Evelyn Smith's Send Her Victorious is a pun piece whose ending I should have seen coming. All about a communal colony of aliens who take on the general form of a middle-aged female before time traveling to 19th Century England.

Algis Budrys has a vignette called The Price about a centuries-old Rasputin(?) surviving an atomic holocaust only to find himself a captive of the few humans who are left. Are they willing to become gnarled, deranged hunchbacks like him in exchange for eternal life?

Dr. Asimov's piece, The Sight of Home, is a nice astronomical article about the greatest distance at which the sun might still be visible to the naked eye (answer: 20 parsecs. Not very far, indeed).

Then we're back to the horror. We are the Ceiling, by Will Worthington, depicts a fellow who books himself into a sanitarium when it appears his wife has begun consorting with troglodytes. Of course, she turns out to be one, as does his doctor.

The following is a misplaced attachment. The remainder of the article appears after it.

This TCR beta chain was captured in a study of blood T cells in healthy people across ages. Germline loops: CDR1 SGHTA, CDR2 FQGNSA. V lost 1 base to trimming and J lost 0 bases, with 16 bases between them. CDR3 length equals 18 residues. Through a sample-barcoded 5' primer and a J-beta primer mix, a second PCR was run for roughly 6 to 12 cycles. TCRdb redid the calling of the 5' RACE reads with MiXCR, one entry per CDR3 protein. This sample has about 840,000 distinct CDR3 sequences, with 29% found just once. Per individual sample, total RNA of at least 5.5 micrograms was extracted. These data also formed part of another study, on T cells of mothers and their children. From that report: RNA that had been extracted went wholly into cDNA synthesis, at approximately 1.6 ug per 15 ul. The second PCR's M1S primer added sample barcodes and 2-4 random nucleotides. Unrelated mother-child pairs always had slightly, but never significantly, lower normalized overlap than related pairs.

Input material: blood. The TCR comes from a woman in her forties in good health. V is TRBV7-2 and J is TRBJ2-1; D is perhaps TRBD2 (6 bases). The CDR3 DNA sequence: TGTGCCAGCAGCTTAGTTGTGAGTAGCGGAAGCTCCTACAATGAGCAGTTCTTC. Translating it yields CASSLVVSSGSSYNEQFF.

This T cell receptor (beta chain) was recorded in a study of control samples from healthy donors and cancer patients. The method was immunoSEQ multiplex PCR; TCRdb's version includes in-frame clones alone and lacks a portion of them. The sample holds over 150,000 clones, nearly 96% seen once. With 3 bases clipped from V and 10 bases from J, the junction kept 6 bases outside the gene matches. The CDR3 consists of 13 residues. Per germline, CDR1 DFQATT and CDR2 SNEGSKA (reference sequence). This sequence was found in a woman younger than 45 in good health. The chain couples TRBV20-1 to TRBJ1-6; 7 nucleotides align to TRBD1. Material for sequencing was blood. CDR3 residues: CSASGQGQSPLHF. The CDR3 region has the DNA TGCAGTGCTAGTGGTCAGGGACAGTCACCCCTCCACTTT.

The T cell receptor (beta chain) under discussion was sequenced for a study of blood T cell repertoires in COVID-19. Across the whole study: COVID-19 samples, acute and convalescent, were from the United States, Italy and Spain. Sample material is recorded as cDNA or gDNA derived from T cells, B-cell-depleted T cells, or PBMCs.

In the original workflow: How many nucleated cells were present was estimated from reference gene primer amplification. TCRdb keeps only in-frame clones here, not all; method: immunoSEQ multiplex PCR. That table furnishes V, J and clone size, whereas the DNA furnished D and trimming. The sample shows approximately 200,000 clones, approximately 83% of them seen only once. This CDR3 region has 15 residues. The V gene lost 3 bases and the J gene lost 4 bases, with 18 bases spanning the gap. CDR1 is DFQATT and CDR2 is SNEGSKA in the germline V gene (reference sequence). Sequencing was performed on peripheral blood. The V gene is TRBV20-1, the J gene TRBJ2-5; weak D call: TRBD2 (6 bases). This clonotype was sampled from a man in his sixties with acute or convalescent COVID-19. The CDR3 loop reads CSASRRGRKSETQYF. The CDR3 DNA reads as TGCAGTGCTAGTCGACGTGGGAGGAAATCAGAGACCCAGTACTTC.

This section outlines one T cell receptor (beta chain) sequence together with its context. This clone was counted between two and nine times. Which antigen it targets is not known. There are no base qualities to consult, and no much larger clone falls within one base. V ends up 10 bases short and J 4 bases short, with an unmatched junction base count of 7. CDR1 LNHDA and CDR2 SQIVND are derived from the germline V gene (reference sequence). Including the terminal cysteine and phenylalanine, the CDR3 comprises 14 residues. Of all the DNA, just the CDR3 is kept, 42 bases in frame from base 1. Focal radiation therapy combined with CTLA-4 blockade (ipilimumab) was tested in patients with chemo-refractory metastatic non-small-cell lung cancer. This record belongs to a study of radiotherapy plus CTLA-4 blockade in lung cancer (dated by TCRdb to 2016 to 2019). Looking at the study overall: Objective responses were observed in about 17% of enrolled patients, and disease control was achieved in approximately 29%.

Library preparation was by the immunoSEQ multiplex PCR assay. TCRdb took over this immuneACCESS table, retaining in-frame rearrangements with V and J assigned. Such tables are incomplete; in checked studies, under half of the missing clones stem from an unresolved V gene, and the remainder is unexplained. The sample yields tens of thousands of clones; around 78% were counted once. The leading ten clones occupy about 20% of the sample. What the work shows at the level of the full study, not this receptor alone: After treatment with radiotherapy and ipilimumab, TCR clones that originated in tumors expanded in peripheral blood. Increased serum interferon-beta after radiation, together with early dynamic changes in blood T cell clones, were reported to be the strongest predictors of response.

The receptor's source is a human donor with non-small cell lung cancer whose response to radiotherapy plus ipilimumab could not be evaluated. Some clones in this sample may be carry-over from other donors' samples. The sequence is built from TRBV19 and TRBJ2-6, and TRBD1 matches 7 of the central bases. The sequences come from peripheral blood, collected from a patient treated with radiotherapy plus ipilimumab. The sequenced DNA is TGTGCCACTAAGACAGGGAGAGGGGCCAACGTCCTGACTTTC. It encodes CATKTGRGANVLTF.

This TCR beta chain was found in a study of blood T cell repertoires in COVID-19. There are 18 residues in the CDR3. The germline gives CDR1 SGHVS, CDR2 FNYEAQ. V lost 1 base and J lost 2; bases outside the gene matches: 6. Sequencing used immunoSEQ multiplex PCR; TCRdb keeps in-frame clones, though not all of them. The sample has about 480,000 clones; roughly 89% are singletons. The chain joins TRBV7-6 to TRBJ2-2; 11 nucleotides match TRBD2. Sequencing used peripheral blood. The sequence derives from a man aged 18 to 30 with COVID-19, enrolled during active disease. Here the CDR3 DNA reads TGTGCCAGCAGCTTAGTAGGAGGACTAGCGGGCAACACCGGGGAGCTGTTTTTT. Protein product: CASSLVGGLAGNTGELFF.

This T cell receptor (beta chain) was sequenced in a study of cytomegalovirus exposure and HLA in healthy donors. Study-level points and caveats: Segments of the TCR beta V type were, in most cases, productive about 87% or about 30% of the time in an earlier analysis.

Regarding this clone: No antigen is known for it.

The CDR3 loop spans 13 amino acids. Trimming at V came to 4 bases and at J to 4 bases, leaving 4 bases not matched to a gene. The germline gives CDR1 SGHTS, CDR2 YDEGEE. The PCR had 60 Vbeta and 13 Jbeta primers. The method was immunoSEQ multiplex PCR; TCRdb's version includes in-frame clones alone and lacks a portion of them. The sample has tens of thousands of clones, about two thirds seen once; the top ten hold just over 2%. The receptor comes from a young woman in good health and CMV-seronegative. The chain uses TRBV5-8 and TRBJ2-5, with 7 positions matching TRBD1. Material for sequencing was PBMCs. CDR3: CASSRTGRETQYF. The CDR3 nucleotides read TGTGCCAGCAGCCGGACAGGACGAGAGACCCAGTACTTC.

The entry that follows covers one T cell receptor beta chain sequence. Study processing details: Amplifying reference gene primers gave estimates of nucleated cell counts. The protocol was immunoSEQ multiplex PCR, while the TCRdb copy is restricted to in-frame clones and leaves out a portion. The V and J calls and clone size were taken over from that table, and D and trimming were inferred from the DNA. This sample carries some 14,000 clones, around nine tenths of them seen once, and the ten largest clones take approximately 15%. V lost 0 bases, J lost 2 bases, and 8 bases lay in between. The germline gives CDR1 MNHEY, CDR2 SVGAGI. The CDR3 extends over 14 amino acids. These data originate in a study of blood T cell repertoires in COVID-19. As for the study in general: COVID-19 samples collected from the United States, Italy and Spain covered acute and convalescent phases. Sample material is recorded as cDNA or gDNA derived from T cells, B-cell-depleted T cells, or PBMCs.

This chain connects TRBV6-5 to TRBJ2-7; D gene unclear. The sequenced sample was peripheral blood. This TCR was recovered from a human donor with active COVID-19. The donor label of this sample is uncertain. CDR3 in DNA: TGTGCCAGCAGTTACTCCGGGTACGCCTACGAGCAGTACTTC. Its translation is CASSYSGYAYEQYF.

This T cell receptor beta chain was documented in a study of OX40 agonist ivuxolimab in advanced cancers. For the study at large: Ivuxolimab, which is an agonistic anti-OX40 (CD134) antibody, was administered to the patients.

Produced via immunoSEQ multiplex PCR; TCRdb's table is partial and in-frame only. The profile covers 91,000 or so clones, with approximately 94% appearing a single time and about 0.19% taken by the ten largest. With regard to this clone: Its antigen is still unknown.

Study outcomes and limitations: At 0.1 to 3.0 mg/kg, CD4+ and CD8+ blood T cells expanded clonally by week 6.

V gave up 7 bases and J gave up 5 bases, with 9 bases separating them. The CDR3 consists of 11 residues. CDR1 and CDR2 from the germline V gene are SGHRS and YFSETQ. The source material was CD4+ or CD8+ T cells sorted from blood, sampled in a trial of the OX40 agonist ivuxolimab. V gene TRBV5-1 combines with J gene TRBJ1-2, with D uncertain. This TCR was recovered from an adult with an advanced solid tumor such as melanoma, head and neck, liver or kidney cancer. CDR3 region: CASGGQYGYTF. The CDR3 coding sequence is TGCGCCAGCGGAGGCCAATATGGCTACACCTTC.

That leaves us the subject of the cover art, The Fellow Who Married the Maxill Girl, by Ward Moore. This is the kind of story I read F&SF for—gentle, poignant, starring a woman. It's a girl meets boy story set in the depths of the Depression; the boy happens to be an alien. I shan't spoil more, and I hope you like it as much as I did.

I'll have a quick non-fiction stop press tomorrow, and then on to March's batch of magazines!

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Galactic Journey is now a proud member of a constellation of interesting columns. While you're waiting for me to publish my next article, why not give one of them a read!







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Wrapping up my tour of Kaua'i, here are some pictures I took on the south shore estate of Robert Allerton, whose hospitality is as tremendous as his philanthropy (science fiction-related stuff to follow).